Women in game audio earn less than men

Female audio experts need 2.15 years of experience to make up the pay difference – but will never catch up to male colleagues
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A new study has revealed a significant discrepancy between the incomes for men and women working in video games audio.

The 2016 Game Audio Industry Survey, carried out by the organisers of GameSoundCon, shows that the average income for male composers and sound designers was consistently higher than those of their female equivalents.

The survey reported a higher number of female participants, with women making up 10.4 per cent of all respondents – an increase on last year’s seven per cent, and 3.5 per cent in 2014. 

While it was recognised that incomes increase the longer you work in the games industry, the gap does not seem to close between experienced female and male audio experts.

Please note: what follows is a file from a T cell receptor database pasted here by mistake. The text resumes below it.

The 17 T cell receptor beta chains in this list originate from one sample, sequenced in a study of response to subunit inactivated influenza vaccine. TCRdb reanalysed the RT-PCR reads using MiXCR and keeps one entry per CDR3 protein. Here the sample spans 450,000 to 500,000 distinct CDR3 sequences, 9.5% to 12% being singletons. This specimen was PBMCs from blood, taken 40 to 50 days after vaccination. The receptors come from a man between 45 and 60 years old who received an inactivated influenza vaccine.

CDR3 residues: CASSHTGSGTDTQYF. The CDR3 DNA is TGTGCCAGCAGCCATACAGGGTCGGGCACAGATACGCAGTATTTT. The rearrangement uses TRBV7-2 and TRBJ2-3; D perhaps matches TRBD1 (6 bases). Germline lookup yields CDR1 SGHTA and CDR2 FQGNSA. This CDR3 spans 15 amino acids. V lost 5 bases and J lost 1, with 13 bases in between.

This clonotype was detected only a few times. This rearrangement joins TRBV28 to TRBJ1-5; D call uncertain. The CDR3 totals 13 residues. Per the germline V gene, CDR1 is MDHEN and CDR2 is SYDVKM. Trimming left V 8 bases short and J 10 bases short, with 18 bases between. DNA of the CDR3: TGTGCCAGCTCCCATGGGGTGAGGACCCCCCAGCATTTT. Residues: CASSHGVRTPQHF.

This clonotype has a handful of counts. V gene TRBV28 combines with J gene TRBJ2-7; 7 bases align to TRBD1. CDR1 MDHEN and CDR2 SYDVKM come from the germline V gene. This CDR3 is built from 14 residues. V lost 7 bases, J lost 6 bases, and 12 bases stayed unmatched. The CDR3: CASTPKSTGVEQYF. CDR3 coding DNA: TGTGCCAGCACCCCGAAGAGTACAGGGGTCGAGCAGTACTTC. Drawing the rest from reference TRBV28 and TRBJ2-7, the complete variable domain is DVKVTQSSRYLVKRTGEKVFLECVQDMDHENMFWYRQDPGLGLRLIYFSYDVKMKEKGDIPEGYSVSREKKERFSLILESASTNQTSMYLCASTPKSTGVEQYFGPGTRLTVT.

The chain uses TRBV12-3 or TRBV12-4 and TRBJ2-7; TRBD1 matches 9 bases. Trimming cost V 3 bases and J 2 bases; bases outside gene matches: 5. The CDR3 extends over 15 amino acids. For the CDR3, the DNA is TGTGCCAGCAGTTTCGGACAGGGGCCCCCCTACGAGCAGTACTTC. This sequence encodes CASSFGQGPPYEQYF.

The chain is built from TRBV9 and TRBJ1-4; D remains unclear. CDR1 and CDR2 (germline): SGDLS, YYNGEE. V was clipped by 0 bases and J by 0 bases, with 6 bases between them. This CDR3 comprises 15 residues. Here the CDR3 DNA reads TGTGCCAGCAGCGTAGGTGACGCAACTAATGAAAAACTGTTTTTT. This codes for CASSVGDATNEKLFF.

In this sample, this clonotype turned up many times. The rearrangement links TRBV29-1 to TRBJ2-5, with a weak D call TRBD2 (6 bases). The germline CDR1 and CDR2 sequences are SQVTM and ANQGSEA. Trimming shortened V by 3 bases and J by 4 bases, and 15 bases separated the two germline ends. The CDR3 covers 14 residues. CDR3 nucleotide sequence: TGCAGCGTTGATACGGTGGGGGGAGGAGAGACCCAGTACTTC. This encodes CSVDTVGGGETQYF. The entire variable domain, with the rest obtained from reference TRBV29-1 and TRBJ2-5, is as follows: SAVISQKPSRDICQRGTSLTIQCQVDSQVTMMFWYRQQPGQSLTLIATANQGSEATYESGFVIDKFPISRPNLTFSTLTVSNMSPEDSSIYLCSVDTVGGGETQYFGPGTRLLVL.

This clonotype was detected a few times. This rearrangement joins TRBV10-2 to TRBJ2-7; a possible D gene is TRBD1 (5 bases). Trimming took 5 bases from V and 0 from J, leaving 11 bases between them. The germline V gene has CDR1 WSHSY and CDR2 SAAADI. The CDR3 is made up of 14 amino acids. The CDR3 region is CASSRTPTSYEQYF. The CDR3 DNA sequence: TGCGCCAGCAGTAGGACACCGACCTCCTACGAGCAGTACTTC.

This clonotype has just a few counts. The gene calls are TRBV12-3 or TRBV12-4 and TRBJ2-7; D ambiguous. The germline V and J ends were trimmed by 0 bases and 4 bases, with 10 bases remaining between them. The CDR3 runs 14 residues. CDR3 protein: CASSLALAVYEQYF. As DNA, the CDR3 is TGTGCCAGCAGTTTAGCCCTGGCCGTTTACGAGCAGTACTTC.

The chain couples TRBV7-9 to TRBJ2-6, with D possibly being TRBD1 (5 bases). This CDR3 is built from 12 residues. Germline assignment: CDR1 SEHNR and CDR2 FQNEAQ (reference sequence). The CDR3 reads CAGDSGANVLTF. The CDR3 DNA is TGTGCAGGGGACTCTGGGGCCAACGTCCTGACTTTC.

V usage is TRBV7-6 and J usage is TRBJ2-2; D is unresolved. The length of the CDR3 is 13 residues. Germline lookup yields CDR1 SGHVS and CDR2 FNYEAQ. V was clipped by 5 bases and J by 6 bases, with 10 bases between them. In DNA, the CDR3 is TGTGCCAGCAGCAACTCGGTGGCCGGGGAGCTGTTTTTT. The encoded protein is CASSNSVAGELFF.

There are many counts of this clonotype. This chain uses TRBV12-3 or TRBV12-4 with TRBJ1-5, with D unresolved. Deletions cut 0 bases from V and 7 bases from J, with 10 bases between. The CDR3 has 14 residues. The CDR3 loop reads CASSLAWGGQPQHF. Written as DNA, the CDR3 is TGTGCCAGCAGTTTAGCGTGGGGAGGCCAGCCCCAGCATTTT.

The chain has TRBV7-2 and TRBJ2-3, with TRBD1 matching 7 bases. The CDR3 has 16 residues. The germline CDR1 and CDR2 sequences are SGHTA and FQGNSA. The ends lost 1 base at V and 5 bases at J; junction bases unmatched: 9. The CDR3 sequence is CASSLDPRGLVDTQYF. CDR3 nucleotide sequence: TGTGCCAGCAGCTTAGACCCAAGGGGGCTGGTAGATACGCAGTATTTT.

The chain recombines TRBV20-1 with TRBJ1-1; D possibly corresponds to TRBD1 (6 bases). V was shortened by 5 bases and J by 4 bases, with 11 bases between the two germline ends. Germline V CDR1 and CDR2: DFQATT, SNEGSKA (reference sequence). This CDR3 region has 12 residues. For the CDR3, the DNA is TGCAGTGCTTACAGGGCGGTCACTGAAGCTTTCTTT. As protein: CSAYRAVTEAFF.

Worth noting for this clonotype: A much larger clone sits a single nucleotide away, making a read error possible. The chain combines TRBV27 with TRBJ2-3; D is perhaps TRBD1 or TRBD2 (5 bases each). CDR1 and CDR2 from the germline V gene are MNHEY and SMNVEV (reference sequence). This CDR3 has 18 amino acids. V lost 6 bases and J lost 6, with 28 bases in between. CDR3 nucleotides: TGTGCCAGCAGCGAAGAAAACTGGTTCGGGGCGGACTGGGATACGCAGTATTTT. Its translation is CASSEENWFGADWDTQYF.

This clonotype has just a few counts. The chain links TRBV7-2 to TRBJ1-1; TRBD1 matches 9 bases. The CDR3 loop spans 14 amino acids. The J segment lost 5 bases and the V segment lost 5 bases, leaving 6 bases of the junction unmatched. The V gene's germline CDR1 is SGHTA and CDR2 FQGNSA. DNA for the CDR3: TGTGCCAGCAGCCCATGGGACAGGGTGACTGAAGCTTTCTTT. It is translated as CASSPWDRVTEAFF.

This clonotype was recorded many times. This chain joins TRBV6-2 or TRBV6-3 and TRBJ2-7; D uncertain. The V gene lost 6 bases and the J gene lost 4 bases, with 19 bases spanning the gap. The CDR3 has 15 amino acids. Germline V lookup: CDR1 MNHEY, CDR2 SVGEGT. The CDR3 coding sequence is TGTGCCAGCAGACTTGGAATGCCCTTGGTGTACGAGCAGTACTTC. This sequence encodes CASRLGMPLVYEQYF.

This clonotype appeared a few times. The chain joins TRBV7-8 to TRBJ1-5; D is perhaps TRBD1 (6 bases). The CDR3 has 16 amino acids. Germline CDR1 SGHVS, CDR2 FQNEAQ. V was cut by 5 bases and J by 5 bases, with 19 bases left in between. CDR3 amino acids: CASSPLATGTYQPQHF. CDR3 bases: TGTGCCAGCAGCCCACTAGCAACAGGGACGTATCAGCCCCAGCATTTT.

“There is sufficient evidence to determine that gender has a correlation with total [game audio] income earned,” said professional statistician Dr Mary Siegrist. 

“Females earn less than males regardless of the length of time working in the game industry. The cost of being female is 2.15 years of experience, i.e. women need that many more years in the industry to make up the difference in pay. However, females never do catch up to males."

The findings are in keeping with similar studies, such as our own annual Develop Salary Survey, which regularly finds that women earn less than men. However, our 2016 survey found the pay gap was closing.

The Game Audio survey findings will be further discussed at GameSoundCon in Los Angeles next month.

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